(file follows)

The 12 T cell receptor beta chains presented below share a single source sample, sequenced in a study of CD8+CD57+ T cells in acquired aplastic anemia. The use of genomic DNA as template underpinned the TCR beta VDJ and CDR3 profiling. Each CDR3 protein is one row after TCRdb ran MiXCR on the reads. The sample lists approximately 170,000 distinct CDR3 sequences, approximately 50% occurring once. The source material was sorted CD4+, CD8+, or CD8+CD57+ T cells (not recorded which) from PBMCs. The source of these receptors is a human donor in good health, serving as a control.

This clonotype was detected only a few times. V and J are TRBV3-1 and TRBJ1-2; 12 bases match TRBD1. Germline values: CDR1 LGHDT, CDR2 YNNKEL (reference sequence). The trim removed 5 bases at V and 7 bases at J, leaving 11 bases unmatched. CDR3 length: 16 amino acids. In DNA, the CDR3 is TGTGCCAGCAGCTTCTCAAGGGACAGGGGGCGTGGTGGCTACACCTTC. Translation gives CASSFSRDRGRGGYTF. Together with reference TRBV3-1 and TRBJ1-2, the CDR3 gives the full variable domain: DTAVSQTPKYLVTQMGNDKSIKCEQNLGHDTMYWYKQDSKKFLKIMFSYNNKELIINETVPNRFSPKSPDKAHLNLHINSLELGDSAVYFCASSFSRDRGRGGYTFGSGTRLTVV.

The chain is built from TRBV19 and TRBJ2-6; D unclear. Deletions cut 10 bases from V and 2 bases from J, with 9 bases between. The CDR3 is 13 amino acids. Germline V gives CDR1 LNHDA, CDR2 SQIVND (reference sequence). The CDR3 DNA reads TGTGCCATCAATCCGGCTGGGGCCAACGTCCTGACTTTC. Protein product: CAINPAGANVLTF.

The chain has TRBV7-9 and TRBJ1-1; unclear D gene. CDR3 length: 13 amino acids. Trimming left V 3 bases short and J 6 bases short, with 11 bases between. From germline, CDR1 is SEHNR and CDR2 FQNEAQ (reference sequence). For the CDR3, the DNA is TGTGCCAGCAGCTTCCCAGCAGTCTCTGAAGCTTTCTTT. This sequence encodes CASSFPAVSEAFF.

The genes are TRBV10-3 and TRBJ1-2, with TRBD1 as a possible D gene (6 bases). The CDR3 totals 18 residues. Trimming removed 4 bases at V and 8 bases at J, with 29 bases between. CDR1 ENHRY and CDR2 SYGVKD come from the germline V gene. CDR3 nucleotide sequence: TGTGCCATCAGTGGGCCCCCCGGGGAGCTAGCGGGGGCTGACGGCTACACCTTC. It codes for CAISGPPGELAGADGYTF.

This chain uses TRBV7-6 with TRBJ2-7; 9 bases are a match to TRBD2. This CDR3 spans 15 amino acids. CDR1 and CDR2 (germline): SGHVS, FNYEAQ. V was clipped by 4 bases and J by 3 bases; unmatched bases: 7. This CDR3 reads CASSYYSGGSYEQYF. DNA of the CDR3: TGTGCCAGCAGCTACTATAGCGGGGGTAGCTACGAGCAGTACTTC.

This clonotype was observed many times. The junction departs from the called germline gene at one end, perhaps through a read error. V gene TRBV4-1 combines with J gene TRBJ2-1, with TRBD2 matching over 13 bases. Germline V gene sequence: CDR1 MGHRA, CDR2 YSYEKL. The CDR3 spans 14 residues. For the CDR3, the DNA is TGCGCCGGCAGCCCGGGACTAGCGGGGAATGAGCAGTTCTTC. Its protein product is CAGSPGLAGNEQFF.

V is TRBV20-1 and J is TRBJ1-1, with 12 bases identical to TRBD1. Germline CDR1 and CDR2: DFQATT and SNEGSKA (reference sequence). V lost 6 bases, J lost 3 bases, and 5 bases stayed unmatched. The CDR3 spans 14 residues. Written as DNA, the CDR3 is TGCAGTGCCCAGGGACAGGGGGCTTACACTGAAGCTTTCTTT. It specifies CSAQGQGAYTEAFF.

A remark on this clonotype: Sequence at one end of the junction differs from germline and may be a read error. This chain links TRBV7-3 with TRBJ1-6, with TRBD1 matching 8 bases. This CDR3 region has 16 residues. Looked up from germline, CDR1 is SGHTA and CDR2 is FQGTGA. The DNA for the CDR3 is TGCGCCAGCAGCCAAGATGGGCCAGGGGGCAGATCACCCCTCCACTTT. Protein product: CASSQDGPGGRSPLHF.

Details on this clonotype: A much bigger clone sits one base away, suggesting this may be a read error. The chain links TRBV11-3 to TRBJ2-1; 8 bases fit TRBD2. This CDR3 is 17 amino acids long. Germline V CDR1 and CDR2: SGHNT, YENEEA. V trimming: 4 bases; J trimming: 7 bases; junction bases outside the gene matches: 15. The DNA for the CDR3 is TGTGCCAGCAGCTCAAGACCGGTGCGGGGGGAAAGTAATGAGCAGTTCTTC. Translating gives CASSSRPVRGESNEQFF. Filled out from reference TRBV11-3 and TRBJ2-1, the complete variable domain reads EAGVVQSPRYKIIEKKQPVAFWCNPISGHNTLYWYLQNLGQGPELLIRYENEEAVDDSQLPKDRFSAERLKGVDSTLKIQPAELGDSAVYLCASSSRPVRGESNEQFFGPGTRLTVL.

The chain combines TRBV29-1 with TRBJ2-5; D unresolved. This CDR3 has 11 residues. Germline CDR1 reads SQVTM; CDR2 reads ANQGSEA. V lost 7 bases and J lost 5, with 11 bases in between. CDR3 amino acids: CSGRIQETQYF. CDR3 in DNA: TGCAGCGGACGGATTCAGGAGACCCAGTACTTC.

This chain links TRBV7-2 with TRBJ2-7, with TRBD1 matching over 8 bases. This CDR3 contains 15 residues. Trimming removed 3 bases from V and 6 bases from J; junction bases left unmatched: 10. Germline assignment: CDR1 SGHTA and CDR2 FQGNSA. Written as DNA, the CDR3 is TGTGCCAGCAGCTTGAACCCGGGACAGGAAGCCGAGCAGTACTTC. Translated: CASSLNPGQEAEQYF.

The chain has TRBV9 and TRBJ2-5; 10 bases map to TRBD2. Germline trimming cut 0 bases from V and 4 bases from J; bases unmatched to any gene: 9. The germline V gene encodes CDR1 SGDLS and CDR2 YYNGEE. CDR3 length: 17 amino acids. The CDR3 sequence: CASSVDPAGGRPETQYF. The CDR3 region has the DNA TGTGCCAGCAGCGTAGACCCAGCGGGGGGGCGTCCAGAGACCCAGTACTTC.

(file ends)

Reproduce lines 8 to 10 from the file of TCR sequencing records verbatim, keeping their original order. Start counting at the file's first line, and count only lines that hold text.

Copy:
V is TRBV20-1 and J is TRBJ1-1, with 12 bases identical to TRBD1. Germline CDR1 and CDR2: DFQATT and SNEGSKA (reference sequence). V lost 6 bases, J lost 3 bases, and 5 bases stayed unmatched. The CDR3 spans 14 residues. Written as DNA, the CDR3 is TGCAGTGCCCAGGGACAGGGGGCTTACACTGAAGCTTTCTTT. It specifies CSAQGQGAYTEAFF.

A remark on this clonotype: Sequence at one end of the junction differs from germline and may be a read error. This chain links TRBV7-3 with TRBJ1-6, with TRBD1 matching 8 bases. This CDR3 region has 16 residues. Looked up from germline, CDR1 is SGHTA and CDR2 is FQGTGA. The DNA for the CDR3 is TGCGCCAGCAGCCAAGATGGGCCAGGGGGCAGATCACCCCTCCACTTT. Protein product: CASSQDGPGGRSPLHF.

Details on this clonotype: A much bigger clone sits one base away, suggesting this may be a read error. The chain links TRBV11-3 to TRBJ2-1; 8 bases fit TRBD2. This CDR3 is 17 amino acids long. Germline V CDR1 and CDR2: SGHNT, YENEEA. V trimming: 4 bases; J trimming: 7 bases; junction bases outside the gene matches: 15. The DNA for the CDR3 is TGTGCCAGCAGCTCAAGACCGGTGCGGGGGGAAAGTAATGAGCAGTTCTTC. Translating gives CASSSRPVRGESNEQFF. Filled out from reference TRBV11-3 and TRBJ2-1, the complete variable domain reads EAGVVQSPRYKIIEKKQPVAFWCNPISGHNTLYWYLQNLGQGPELLIRYENEEAVDDSQLPKDRFSAERLKGVDSTLKIQPAELGDSAVYLCASSSRPVRGESNEQFFGPGTRLTVL.